Rosenfelt’s new thriller, ‘Bark of Night,’ is a treat
“Bark of Night: an Andy Carpenter Mystery” (Minotaur Books), by David Rosenfelt
Andy Carpenter, a fictitious defense attorney created by David Rosenfelt, hates to work. He doesn’t need money because he’s wealthy from a large inheritance. He loves dogs, so when one is in peril, he springs to the rescue.
“Bark of Night,” the latest in the Carpenter series, begins when a man pays a veterinarian to euthanize a healthy French bulldog. Carpenter discovers the dog’s name is Truman and that his owner, documentary filmmaker James Haley, was murdered near Carpenter’s home in Paterson, New Jersey.
The police arrest Joey Gamble, 20, who was interviewed by Haley on the day of the murder, but Carpenter suspects the man who tried to kill Truman may be the true culprit. He decides to defend Gamble, puts Truman in “protective custody” at a dog rescue organization that he operates, and starts his investigation. These actions alarm a group of gangsters — the author’s favorite antagonists — because they fear the attorney could expose their moneymaking scheme.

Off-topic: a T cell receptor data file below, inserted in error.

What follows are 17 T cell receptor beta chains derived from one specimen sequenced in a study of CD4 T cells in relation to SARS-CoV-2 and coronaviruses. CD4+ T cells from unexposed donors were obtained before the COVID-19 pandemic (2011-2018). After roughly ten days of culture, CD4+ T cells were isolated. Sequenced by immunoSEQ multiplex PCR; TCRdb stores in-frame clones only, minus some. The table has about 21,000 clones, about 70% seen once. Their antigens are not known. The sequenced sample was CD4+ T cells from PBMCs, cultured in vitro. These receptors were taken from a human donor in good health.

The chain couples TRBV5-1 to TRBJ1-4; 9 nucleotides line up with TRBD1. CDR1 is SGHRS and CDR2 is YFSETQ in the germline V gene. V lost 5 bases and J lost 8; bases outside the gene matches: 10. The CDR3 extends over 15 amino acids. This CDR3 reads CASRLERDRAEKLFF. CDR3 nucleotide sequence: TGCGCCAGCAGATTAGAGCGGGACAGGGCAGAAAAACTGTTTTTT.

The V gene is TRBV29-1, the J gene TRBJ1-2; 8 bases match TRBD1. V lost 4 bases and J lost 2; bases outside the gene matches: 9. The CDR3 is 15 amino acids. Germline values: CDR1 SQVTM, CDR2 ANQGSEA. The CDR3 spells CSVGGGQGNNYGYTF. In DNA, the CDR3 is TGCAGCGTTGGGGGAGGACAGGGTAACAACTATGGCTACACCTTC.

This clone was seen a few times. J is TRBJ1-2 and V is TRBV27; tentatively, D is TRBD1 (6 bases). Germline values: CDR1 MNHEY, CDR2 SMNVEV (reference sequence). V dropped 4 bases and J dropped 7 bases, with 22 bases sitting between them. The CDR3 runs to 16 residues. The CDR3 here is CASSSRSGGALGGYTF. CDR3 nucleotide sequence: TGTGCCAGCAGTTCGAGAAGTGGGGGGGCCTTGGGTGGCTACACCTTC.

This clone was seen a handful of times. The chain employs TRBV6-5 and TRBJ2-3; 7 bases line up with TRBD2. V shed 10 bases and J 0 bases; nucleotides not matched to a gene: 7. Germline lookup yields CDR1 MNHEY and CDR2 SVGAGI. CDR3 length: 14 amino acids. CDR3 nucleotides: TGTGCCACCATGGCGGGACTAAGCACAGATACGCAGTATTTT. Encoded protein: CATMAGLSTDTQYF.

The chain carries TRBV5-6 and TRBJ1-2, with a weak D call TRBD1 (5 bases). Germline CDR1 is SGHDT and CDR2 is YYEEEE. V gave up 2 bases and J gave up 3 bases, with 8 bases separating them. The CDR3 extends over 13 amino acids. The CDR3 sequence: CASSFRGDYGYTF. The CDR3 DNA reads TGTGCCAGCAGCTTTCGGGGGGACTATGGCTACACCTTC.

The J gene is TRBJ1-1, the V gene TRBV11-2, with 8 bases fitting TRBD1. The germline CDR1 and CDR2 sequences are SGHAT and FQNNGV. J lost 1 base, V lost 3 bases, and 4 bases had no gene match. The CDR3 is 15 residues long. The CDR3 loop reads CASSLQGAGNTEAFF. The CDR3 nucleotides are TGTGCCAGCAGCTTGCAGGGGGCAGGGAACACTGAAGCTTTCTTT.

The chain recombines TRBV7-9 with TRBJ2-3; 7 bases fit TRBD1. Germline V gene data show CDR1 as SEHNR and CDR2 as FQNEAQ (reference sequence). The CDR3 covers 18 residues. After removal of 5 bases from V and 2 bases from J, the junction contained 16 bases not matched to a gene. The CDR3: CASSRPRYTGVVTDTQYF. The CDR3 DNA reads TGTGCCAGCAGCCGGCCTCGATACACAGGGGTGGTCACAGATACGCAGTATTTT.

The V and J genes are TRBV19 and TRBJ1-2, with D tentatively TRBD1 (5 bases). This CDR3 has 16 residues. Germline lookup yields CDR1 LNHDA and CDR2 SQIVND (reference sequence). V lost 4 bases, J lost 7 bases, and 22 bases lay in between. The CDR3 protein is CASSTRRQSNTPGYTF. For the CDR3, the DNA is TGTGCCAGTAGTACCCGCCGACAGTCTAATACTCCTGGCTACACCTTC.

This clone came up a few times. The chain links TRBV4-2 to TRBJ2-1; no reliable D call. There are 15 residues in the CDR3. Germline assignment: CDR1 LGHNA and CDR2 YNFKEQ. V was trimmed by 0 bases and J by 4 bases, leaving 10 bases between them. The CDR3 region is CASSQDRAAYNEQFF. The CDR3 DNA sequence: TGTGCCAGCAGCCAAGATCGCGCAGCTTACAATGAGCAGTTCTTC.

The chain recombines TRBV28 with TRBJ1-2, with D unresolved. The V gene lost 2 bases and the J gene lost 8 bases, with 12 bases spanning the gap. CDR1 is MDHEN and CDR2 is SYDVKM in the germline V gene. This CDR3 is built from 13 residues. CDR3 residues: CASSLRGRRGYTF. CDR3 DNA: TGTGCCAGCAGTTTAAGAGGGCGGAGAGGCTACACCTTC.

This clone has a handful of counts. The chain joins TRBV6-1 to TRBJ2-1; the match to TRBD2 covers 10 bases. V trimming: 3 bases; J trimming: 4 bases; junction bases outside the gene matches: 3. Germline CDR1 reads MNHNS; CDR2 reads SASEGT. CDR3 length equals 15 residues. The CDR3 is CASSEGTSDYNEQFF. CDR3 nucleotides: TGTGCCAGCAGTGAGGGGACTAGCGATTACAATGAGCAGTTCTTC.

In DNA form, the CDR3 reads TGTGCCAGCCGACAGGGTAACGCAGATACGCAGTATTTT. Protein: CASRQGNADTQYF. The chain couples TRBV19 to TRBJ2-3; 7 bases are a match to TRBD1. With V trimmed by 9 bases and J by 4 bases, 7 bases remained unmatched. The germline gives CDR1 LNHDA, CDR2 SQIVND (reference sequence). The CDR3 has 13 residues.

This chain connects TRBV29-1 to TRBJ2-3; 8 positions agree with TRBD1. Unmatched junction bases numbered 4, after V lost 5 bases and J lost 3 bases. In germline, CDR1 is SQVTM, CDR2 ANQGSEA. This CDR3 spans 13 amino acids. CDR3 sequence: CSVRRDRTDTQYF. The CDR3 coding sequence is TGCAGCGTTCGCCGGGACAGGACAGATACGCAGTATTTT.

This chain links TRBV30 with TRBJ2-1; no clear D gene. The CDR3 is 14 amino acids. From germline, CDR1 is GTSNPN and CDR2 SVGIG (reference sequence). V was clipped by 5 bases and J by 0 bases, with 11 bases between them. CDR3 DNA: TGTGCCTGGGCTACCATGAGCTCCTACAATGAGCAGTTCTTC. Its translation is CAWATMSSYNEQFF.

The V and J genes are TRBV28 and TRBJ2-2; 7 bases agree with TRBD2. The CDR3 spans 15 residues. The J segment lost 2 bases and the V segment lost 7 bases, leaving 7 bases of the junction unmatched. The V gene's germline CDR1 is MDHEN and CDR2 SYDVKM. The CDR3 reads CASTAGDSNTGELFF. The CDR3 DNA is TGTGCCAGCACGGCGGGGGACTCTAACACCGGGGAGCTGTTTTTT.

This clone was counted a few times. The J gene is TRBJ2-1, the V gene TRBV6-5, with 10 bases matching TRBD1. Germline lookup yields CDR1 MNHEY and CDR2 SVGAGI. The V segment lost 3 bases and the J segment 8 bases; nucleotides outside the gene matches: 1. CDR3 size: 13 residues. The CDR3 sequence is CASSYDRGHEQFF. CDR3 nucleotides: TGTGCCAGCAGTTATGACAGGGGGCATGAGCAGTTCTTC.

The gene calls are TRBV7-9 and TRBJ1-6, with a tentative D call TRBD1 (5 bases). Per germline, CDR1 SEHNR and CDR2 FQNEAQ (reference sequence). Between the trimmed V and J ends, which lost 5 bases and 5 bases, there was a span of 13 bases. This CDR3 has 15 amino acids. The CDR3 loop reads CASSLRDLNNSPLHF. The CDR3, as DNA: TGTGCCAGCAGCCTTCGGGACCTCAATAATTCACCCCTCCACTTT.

Carpenter is in danger, but he’s not worried. He’s protected by his ex-policewoman wife, Laurie Collins, and his bodyguard Marcus Clark, “the single scariest and toughest person on the planet.”
A series of local and nationwide murders follows, and Carpenter begins to see an odd pattern: some of the victims are homeless. Why should anyone want to kill people with no money? He’s puzzled, but in the end, connects the dots and saves Gamble and Truman.
“Bark of Night” is a treat, especially for those who love thrillers and dogs.